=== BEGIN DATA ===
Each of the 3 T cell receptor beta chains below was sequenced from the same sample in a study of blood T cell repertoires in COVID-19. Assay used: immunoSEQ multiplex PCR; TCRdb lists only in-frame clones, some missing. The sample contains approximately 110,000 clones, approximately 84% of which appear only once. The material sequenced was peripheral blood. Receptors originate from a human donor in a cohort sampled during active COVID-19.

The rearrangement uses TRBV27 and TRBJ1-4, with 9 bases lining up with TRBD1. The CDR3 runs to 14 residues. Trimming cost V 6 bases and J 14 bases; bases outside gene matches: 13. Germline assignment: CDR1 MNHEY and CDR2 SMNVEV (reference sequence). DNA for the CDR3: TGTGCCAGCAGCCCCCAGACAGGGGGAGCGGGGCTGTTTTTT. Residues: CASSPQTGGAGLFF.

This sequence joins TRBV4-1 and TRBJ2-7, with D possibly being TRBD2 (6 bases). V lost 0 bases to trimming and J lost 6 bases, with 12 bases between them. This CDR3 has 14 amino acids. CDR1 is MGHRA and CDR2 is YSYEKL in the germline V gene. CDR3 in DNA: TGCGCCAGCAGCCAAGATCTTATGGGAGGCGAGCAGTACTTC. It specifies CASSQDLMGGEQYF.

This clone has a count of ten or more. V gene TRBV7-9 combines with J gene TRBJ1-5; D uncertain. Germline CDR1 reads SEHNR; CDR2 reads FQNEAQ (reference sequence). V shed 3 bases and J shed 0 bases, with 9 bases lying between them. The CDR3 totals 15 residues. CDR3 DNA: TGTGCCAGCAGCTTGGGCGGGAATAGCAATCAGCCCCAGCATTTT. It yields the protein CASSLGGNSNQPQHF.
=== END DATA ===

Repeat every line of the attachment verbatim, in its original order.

Each of the 3 T cell receptor beta chains below was sequenced from the same sample in a study of blood T cell repertoires in COVID-19. Assay used: immunoSEQ multiplex PCR; TCRdb lists only in-frame clones, some missing. The sample contains approximately 110,000 clones, approximately 84% of which appear only once. The material sequenced was peripheral blood. Receptors originate from a human donor in a cohort sampled during active COVID-19.

The rearrangement uses TRBV27 and TRBJ1-4, with 9 bases lining up with TRBD1. The CDR3 runs to 14 residues. Trimming cost V 6 bases and J 14 bases; bases outside gene matches: 13. Germline assignment: CDR1 MNHEY and CDR2 SMNVEV (reference sequence). DNA for the CDR3: TGTGCCAGCAGCCCCCAGACAGGGGGAGCGGGGCTGTTTTTT. Residues: CASSPQTGGAGLFF.

This sequence joins TRBV4-1 and TRBJ2-7, with D possibly being TRBD2 (6 bases). V lost 0 bases to trimming and J lost 6 bases, with 12 bases between them. This CDR3 has 14 amino acids. CDR1 is MGHRA and CDR2 is YSYEKL in the germline V gene. CDR3 in DNA: TGCGCCAGCAGCCAAGATCTTATGGGAGGCGAGCAGTACTTC. It specifies CASSQDLMGGEQYF.

This clone has a count of ten or more. V gene TRBV7-9 combines with J gene TRBJ1-5; D uncertain. Germline CDR1 reads SEHNR; CDR2 reads FQNEAQ (reference sequence). V shed 3 bases and J shed 0 bases, with 9 bases lying between them. The CDR3 totals 15 residues. CDR3 DNA: TGTGCCAGCAGCTTGGGCGGGAATAGCAATCAGCCCCAGCATTTT. It yields the protein CASSLGGNSNQPQHF.